Malaysia urges wider search for possible Flight MH370 debris

French investigators are examining items that could solve mystery of missing Malaysia Airlines Boeing 777.

Malaysia's transport ministry says it wants to expand the search for more debris around Réunion that could lead to a breakthrough in the mystery of Malayia Airlines Flight 370.

Transport Minister Liow Tiong Lai called on other islands and territories in the Indian Ocean to allow experts "to conduct more substantive analysis should there be more debris coming on to land."

In other developments:
• Debris is being analysed in Toulouse; suitcase in Paris
• Malaysians are convinced wing part is from Boeing 777
• Australians focus on ocean search, sea currents

The latest piece of debris discovered on Réunion was initially described by an official as an aeroplane door but this has since been ruled out by Malaysian officials at the scene.

The first piece, a section of wing known as a flaperon, is now in France where it is being analysed at a high-tech military lab in Toulouse.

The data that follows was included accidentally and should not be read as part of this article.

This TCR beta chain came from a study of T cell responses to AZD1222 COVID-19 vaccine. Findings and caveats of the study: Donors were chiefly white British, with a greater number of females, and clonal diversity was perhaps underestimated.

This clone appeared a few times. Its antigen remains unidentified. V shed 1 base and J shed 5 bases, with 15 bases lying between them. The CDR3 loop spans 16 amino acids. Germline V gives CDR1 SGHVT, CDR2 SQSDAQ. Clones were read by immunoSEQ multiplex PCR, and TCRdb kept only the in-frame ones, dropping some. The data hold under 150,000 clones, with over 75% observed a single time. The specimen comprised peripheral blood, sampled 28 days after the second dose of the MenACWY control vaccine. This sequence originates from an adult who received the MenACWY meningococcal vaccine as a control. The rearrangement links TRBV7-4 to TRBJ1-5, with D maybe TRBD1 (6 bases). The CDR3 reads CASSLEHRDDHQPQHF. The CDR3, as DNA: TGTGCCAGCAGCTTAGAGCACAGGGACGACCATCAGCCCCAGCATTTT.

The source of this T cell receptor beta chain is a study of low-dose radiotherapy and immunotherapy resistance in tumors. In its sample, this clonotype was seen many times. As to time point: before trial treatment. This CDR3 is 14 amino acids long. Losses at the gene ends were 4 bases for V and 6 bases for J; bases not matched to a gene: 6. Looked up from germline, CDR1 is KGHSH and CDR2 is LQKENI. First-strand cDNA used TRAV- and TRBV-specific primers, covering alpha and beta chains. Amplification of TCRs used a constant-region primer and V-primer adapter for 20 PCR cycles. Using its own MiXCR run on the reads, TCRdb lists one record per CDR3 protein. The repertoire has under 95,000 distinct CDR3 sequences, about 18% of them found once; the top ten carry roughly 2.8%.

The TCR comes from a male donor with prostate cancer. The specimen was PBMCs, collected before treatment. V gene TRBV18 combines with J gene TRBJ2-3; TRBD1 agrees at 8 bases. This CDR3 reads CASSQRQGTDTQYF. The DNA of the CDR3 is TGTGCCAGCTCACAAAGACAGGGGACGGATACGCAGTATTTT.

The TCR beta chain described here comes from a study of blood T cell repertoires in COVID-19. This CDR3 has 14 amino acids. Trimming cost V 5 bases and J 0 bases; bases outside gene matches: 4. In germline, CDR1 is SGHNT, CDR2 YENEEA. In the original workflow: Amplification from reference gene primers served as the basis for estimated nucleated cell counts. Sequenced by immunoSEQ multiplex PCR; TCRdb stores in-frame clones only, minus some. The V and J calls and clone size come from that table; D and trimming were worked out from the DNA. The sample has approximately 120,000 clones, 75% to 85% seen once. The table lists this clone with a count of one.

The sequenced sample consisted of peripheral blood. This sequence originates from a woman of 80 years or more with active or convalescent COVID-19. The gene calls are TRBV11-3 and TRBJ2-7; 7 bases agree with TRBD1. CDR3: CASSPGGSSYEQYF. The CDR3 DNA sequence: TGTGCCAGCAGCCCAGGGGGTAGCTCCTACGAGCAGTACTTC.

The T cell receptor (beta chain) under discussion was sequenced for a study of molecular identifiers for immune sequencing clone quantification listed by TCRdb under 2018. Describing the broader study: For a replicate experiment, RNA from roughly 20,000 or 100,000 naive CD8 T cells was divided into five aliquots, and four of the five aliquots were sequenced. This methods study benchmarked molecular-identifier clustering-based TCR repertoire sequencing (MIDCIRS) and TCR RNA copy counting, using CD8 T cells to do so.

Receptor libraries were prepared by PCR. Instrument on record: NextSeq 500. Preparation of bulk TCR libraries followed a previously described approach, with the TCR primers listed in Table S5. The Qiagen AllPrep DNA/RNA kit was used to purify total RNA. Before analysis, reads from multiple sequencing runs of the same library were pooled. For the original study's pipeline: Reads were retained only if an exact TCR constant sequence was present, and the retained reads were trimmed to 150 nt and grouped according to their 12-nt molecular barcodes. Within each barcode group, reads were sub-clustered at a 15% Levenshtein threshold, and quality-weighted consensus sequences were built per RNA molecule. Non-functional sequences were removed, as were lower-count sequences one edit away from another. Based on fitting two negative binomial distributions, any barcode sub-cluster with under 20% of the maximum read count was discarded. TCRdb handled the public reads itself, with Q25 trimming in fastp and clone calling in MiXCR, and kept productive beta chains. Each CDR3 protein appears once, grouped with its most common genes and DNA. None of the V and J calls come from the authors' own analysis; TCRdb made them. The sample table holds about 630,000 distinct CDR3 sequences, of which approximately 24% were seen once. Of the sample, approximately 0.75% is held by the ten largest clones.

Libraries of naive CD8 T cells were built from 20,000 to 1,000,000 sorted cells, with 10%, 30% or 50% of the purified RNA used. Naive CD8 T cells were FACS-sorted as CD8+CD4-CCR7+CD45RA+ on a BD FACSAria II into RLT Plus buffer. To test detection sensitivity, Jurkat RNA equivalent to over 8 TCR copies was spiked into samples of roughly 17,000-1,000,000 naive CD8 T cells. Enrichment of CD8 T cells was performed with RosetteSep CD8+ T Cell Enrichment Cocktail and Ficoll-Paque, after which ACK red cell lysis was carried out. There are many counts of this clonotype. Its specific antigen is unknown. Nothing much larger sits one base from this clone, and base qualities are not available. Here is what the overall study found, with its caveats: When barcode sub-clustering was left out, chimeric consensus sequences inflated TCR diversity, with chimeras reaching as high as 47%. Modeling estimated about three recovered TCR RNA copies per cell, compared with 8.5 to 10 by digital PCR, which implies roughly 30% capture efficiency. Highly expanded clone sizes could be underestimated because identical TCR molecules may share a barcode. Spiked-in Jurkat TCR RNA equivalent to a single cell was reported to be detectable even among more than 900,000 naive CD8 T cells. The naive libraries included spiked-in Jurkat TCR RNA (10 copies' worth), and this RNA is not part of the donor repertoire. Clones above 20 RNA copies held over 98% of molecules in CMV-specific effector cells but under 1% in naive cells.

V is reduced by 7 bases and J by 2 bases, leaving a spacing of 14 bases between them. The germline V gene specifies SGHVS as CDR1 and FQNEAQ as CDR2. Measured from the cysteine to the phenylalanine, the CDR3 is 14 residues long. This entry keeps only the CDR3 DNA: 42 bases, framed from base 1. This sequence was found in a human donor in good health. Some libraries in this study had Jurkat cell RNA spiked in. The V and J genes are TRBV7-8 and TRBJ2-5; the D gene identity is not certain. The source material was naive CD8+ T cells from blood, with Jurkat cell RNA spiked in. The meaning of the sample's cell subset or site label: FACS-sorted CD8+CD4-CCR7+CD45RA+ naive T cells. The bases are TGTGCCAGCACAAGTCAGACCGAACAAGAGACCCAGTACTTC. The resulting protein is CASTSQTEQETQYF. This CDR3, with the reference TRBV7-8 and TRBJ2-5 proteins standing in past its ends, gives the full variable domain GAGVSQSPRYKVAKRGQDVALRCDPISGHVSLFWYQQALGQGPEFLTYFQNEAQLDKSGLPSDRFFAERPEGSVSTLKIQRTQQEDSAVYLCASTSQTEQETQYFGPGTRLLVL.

The remnants of a suitcase are being analysed at a separate crime laboratory in Pontoise, northwest of Paris. A water bottle that washed ashore is also being examined for a possible link to the flight.

French officials in Réunion say they are worried the investigation could be flooded with other washed-up items that have no link with Flight MH370 and could slow down the investigation.

Malaysia’s transport ‎ministry says the wing section found last week came from a Boeing 777, the same aircraft type as Flight MH370, which has been missing for almost 17 months.

First concrete clues
If the debris is linked to the Boeing 777, it would be the first concrete clue for investigators trying to unravel one of modern aviation’s greatest mysteries.

Investigators believe the flight crashed in the Indian Ocean on March 8 last year after veering sharply off its intended flight path from Kuala Lumpur to Beijing.

French air accident investigators, along with French and Malaysian judicial authorities, are meeting to establish the role of the BEA, France’s civil air accident organisation, in the probe.

If the part is linked to Flight 370, responsibility for the component would transfer to Malaysian authorities leading that probe.

Australian officials, who are overseeing the sea search for Flight 370, says they won’t be sending anyone to Réunion and will remain focused on the search in the Indian Ocean.

Search leader Martin Dolan, who is chief commissioner of the Australian Safety Bureau, says his team is working with experts to model drift patterns in the Indian Ocean.

Oceanographers have said these are compatible with debris floating toward the eastern extremity of the Indian Ocean and islands such as Madagascar and Réunion.